Macrophages are one of the most important cell types involved in the progression of atherosclerosis which can lead to myocardial infarction. To detect macrophages in atherosclerotic plaques, plasmonic gold nanorose is introduced as a nontoxic contrast agent for fluorescence imaging. We report macrophage cell culture and ex vivo tissue studies to visualize macrophages targeted by nanorose using scanning confocal microscopy. Atherosclerotic lesions were created in the aorta of a New Zealand white rabbit model subjected to a high cholesterol diet and double balloon injury. The rabbit was injected with nanoroses coated with dextran. A HeNe laser at 633 nm was used as an excitation light source and a acousto-optical beam splitter was utilized to collect fluorescence emission in 650-760 nm spectral range. Results of scanning confocal microscopy of macrophage cell culture and ex vivo tissue showed that nanoroses produce a strong fluorescence signal. The presence of nanorose in ex vivo tissue was further confirmed by photothermal wave imaging. These results suggest that scanning confocal microscopy can identify the presence and location of nanorose-loaded macrophages in atherosclerotic plaques.
Plasmonic metal nanoparticles are used in photoacoustic imaging as contrast agents because of their resonant optical absorption properties in the visible and near-IR regions. However, the nanoparticles could accumulate and result in long-term toxicity in vivo, because they are generally not biodegradable. Recently, biodegradable plasmonic gold nanoclusters, consisting of sub-5 nm primary gold nanoparticles and biodegradable polymer stabilizer, were introduced. In this Letter, we demonstrate the feasibility of biodegradable nanoclusters as a photoacoustic contrast agent. We performed photoacoustic and ultrasound imaging of a tissue-mimicking phantom with inclusions containing nanoclusters at various concentrations. The results indicate that the biodegradable gold nanoclusters can be used as effective contrast agents in photoacoustic imaging. (C) 2010 Optical Society of America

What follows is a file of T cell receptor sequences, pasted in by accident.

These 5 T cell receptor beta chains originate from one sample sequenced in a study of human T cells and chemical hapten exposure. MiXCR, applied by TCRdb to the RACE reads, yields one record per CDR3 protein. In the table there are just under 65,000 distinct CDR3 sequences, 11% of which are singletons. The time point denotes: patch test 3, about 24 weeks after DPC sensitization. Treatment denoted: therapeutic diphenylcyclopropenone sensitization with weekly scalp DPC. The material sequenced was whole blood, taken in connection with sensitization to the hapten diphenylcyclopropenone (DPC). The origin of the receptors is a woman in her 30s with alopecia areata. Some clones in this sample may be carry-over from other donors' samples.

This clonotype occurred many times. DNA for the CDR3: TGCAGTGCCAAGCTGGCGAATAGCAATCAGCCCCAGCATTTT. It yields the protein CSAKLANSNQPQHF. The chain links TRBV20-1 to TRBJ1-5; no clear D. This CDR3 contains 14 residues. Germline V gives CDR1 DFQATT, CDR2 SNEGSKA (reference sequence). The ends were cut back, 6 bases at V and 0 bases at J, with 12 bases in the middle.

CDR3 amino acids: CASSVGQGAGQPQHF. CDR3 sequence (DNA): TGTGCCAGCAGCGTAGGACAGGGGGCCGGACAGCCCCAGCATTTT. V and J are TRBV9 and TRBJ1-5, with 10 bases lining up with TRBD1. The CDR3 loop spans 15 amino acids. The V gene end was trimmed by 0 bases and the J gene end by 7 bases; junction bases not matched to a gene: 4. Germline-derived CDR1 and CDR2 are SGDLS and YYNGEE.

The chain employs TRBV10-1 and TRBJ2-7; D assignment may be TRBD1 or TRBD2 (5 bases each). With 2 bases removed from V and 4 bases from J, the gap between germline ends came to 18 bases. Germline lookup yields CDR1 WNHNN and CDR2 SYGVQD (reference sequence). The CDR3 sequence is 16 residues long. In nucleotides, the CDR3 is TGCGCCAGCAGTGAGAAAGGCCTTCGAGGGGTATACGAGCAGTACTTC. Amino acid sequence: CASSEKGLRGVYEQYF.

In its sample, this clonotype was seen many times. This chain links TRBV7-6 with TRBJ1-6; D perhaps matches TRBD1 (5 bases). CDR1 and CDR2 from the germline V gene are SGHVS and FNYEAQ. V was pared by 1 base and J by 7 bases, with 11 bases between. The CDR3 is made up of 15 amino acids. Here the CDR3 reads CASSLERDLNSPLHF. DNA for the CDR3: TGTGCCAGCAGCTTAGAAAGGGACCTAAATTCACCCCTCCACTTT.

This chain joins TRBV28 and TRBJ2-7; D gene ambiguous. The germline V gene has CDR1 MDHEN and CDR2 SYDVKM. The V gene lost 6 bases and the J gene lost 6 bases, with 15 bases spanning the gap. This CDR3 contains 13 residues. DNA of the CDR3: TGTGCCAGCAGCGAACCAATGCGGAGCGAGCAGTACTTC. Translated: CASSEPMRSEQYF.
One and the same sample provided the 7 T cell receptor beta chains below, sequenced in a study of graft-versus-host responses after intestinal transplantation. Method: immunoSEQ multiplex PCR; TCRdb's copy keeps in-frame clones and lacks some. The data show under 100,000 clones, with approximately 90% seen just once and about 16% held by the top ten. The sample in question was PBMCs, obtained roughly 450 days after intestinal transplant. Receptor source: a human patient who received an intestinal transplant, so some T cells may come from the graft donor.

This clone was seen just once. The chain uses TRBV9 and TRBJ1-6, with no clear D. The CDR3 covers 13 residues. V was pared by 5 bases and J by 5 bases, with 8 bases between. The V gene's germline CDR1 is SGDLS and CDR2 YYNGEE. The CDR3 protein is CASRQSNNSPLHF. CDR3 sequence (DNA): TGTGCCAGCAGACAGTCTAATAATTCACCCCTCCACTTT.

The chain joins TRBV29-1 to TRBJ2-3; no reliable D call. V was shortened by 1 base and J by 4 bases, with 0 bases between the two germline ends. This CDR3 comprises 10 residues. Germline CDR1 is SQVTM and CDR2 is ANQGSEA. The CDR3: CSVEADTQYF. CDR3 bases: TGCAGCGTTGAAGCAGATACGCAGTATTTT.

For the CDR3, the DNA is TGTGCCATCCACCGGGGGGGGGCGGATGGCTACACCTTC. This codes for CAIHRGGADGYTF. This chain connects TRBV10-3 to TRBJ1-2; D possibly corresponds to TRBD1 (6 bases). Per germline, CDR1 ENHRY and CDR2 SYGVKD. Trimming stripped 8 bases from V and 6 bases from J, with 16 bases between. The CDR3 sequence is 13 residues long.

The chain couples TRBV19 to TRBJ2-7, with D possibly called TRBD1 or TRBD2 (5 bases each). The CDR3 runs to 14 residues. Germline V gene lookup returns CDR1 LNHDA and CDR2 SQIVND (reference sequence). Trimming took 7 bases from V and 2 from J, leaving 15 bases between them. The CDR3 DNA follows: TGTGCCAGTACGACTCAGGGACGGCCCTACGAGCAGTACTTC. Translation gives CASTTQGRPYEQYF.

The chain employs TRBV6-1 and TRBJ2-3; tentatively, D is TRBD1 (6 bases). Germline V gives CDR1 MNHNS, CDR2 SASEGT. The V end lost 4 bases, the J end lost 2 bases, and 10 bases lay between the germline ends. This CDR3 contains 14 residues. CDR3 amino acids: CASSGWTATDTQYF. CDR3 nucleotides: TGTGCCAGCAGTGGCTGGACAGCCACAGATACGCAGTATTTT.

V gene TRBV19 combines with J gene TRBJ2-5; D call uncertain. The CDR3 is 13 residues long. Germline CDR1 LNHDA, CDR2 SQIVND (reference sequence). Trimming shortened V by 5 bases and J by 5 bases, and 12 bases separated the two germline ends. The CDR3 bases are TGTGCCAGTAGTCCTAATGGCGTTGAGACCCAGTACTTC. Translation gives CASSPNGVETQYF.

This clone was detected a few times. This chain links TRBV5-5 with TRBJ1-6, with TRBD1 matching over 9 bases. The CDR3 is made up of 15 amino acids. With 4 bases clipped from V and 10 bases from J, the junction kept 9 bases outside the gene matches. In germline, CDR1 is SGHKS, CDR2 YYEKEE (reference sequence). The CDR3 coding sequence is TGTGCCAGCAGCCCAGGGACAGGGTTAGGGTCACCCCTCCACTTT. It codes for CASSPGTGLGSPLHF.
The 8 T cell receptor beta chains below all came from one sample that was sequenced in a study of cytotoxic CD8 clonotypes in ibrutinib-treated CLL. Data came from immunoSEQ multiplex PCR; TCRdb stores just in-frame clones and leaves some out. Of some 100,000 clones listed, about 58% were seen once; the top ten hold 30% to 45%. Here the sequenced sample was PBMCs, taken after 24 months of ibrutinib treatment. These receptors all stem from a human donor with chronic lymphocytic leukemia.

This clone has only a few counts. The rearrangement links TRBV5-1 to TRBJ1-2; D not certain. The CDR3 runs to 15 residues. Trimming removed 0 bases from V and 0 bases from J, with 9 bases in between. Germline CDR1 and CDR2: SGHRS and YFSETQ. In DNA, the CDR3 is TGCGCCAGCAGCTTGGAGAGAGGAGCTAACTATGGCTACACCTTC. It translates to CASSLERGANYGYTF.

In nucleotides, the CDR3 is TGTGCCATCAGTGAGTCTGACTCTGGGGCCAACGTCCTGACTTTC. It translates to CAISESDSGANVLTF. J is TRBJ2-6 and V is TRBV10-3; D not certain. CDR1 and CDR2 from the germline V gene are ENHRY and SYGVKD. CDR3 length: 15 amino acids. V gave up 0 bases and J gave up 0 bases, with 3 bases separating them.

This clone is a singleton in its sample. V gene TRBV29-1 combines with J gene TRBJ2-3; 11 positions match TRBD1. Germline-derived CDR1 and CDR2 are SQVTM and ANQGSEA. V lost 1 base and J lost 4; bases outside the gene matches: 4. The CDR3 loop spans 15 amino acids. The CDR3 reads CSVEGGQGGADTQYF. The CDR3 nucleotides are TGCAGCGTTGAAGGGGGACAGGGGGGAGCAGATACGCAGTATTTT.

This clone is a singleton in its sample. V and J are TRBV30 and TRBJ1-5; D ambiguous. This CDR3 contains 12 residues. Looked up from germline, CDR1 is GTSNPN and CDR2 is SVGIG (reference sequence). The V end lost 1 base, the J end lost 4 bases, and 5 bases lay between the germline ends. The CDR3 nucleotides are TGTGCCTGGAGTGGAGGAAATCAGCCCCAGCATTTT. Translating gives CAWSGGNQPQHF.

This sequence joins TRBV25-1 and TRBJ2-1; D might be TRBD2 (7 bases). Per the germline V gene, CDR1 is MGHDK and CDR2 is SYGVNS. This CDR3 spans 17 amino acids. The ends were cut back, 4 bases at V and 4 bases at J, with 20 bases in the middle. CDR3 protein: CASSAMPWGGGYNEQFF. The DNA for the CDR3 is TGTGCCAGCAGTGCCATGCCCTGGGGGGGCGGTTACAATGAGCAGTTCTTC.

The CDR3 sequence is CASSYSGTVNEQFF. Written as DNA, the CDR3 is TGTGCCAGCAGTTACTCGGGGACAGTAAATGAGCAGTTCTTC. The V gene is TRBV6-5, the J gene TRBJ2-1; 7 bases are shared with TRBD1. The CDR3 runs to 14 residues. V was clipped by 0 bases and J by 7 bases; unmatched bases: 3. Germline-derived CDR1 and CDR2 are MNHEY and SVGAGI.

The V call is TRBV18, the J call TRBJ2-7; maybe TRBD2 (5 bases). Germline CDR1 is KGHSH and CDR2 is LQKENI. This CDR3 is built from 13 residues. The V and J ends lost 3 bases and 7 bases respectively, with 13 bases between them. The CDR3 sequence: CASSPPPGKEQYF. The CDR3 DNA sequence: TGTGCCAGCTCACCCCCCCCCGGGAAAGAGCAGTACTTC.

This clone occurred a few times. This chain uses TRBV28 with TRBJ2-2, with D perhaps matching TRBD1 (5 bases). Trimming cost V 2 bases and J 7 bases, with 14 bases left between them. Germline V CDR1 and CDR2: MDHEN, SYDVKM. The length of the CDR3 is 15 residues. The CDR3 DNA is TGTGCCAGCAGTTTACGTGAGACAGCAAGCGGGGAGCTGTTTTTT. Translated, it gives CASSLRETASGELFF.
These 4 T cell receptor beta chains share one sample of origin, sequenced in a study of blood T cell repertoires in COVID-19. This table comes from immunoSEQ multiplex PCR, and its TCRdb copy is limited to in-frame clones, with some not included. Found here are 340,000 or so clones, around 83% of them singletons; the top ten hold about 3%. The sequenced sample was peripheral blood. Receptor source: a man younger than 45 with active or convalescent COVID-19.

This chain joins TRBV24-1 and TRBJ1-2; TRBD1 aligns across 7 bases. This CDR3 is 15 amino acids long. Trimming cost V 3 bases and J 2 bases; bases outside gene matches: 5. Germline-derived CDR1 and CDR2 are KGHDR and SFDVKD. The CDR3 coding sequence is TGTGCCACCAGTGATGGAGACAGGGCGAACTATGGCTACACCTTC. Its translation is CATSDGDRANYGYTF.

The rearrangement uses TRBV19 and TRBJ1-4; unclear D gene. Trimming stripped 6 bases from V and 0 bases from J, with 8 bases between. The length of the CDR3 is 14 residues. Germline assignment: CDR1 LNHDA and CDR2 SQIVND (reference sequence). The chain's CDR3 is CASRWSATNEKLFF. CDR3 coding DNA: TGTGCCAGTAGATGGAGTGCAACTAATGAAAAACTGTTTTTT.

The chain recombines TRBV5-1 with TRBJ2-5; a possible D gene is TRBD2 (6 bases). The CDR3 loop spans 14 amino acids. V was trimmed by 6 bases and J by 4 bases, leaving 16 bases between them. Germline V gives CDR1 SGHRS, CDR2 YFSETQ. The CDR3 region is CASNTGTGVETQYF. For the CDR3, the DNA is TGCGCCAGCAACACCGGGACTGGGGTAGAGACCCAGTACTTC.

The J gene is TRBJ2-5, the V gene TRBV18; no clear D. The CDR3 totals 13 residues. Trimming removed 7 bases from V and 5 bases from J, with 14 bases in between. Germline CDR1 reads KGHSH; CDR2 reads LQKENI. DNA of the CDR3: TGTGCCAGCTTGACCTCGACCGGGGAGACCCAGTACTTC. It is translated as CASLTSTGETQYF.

Emulsions of water and dodecane with drop sizes down to 1 mu m were stabilized with 30-100 nm interfacially active nanoclusters of sub-15 nm iron oxide primary particles at an extremely low loading of 0.14 wt.%. The nanoclusters, coated with a bilayer of oleic acid, formed stable dispersions in water at pH 7-10. The phase behavior and droplet morphologies of the emulsions of water and dodecane were tuned with pH. The oil/water emulsions at pH 9-10 were converted to middle phase emulsions at pH 6-7 and water/oil emulsions as the pH was further lowered. The magnetization per gram of Fe is similar for the nanoclusters and the primary particles, indicating the spacing between the particles is sufficient to avoid magnetic coupling. The larger volume of nanoclusters relative to the individual primary particles is beneficial for magnetomotive sensing applications including imaging of oil reservoirs, as it increases the force on the particles for a given magnetic field. (C) 2010 Elsevier Inc. All rights reserved.
The effect of supersaturation on bioavailability of inhaled nebulized aerosols is compared for amorphous versus crystalline nanoparticulate dispersions. The nanocrystalline formulations of itraconazole (ITZ) were made by wet milling (i.e. Wet-milled ITZ), whereas amorphous nanostructured aggregates (ITZ/mannitol/lecithin = 1:0.5:0.2, weight ratio) were made by an ultra-rapid freezing process (i.e. URF-ITZ). Dissolution tests revealed the extent of supersaturation was 4.7-times higher for URF-ITZ versus Wet-milled ITZ, though their dissolution rates were similar. The aerodynamic performances of both aqueous colloidal dispersions were comparable and suitable for deep lung delivery. Single-dose 24-h pharmaco-kinetic studies were conducted in Sprague-Dawley rats following inhalation of the nebulized colloidal dispersions (equivalent to 20 mg ITZ/mL dispersion in 5 mL) in a nose-only dosing apparatus. Lung depositions following inhalation were similar for both compositions. In systemic circulation, Wet-milled ITZ and URF-ITZ achieved C(max) of 50 and 180 ng/mL at 2.7 and 4.0 h, and AUC(0-24) of 662 and 2543 ng h/mL, respectively, based on a one-compartmental analysis. Pulmonary delivery of the nanoparticulate amorphous ITZ composition resulted in significantly higher systemic bioavailability than for the nanocrystalline ITZ composition, as a result of the higher supersaturation that increased the permeation. (C) 2010 Elsevier B.V. All rights reserved.